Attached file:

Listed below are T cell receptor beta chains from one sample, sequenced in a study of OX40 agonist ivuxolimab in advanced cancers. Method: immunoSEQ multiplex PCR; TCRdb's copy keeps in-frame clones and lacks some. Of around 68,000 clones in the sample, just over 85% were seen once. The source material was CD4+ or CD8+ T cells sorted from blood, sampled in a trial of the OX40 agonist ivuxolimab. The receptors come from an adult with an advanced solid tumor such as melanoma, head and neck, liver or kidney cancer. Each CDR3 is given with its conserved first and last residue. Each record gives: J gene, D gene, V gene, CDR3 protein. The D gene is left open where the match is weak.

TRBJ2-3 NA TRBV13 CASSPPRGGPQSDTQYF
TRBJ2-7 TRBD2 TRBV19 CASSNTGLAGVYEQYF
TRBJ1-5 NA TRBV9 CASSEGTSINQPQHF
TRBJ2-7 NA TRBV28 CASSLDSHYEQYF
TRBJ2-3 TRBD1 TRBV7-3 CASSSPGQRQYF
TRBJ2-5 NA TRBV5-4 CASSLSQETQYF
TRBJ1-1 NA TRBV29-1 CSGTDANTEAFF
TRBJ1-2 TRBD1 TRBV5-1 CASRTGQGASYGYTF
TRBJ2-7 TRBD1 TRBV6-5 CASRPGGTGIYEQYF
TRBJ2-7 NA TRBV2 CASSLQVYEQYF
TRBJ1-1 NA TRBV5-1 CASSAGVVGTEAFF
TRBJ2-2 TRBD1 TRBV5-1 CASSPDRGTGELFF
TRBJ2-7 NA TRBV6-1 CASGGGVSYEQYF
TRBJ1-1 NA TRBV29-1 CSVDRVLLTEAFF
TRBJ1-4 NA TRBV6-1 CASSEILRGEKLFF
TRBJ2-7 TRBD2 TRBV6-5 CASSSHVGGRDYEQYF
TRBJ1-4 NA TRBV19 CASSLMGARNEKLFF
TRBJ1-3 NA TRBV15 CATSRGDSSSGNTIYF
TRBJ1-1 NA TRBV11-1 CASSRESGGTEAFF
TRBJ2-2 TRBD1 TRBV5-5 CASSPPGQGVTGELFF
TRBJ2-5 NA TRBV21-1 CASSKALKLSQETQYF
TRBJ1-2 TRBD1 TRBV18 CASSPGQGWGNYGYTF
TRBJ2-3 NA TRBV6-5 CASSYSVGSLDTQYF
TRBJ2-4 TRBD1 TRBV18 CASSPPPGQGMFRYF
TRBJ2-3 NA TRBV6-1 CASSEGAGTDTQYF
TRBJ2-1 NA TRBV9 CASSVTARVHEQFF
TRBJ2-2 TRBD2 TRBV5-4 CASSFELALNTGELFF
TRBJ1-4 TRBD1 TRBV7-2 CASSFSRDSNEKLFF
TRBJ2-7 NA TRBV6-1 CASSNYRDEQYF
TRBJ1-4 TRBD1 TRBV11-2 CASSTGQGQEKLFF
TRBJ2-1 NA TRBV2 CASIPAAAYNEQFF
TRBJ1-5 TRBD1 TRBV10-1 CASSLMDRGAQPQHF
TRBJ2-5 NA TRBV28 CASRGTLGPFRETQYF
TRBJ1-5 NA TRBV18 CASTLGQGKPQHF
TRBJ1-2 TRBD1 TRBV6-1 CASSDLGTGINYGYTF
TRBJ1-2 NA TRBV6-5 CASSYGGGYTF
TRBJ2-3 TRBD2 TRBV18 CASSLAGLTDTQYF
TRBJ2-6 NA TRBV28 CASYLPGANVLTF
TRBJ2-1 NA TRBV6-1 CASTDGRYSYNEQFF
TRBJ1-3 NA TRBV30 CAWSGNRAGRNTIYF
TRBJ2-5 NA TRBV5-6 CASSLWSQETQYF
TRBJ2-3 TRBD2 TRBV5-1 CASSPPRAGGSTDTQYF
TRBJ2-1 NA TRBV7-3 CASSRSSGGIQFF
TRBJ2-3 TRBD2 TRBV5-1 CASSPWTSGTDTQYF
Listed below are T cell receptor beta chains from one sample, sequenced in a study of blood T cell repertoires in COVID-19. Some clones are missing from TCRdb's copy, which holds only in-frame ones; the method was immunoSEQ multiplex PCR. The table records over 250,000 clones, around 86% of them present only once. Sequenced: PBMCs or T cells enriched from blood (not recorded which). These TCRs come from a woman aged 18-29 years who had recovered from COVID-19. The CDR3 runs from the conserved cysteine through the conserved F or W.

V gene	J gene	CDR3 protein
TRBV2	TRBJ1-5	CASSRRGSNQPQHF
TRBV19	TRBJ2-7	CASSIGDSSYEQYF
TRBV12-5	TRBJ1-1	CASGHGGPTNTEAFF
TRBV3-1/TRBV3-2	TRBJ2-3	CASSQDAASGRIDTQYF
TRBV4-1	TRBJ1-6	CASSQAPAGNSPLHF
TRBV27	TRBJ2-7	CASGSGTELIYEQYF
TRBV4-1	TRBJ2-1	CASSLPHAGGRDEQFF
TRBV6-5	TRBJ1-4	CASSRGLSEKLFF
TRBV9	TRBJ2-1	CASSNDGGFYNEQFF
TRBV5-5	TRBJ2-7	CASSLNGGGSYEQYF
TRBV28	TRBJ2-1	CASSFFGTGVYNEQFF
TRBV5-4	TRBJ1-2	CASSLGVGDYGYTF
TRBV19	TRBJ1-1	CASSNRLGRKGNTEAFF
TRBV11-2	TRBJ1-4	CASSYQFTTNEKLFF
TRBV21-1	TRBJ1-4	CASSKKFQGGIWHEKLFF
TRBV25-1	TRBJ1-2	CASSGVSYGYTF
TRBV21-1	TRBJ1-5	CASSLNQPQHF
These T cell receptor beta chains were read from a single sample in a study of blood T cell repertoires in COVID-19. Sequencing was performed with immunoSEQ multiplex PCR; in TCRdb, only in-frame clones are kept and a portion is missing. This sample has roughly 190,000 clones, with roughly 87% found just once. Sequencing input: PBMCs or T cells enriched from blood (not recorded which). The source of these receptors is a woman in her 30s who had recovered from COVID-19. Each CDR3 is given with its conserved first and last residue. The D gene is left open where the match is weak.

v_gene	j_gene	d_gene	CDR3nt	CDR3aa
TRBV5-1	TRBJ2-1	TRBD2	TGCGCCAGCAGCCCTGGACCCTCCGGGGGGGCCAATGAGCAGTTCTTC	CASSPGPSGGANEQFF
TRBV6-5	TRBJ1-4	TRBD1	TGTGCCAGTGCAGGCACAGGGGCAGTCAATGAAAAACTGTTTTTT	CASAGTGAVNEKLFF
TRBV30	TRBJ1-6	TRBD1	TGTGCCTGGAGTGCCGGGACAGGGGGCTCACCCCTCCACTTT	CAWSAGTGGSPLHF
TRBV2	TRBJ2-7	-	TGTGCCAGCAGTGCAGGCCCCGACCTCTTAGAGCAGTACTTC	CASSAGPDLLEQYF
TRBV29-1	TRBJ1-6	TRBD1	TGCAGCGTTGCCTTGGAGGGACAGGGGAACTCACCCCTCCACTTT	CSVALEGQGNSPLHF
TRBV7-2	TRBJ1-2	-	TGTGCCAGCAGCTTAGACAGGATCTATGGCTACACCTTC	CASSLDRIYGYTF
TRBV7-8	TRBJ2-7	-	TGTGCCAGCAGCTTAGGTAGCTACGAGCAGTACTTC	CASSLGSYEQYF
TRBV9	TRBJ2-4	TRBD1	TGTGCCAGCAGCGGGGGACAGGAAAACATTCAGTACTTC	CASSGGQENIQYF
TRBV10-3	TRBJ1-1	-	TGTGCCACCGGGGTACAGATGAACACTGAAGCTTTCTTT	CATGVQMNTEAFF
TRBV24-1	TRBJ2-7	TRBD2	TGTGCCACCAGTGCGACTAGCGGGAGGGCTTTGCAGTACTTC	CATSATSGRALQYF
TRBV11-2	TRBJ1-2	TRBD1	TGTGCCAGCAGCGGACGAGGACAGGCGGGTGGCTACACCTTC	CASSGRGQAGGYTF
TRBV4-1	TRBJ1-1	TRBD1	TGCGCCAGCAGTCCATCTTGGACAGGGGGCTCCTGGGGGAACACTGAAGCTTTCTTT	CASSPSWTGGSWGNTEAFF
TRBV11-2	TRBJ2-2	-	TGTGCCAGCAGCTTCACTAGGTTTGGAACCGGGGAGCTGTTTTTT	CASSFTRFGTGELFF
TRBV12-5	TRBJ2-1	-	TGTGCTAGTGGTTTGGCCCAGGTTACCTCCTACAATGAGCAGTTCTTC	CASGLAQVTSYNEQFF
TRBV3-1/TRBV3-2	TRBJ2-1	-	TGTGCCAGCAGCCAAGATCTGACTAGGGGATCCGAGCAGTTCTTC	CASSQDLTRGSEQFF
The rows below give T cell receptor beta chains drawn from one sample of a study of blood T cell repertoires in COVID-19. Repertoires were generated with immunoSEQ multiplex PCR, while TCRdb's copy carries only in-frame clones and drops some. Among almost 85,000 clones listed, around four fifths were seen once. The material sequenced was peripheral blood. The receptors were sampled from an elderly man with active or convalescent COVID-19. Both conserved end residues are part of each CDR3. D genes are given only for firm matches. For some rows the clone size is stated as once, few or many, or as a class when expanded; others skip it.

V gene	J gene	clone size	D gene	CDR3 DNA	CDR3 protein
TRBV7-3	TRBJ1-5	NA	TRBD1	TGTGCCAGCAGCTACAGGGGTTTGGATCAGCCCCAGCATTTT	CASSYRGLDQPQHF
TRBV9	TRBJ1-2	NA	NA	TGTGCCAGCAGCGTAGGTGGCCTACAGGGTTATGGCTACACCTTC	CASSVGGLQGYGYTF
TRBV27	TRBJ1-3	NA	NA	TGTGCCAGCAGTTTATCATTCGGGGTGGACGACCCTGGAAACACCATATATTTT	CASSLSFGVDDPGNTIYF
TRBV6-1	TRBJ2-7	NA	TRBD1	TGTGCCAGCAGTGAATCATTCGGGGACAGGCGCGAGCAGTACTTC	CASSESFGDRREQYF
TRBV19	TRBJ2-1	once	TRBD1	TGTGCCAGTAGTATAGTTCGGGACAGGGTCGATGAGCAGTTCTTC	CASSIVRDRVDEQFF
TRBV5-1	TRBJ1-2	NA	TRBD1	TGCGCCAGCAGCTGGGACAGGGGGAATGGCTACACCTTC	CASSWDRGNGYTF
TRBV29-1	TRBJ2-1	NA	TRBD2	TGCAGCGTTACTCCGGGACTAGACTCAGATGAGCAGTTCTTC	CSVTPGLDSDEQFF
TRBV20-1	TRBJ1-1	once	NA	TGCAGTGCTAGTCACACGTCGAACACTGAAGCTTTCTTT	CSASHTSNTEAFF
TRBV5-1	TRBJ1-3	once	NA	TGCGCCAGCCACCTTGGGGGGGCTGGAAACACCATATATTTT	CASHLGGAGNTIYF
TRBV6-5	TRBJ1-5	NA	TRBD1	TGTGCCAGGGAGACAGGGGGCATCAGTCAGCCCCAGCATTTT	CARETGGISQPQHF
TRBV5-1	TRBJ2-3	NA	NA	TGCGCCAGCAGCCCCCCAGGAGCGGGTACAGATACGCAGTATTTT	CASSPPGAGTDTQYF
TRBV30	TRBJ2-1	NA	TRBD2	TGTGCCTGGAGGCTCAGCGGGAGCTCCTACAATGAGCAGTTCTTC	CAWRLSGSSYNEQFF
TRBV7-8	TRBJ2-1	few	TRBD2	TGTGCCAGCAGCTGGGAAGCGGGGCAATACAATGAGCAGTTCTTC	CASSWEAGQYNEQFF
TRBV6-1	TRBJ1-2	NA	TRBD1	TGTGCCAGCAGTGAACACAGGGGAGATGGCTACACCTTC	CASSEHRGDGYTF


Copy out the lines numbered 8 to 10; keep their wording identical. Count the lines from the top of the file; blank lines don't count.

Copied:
TRBJ1-1 NA TRBV29-1 CSGTDANTEAFF
TRBJ1-2 TRBD1 TRBV5-1 CASRTGQGASYGYTF
TRBJ2-7 TRBD1 TRBV6-5 CASRPGGTGIYEQYF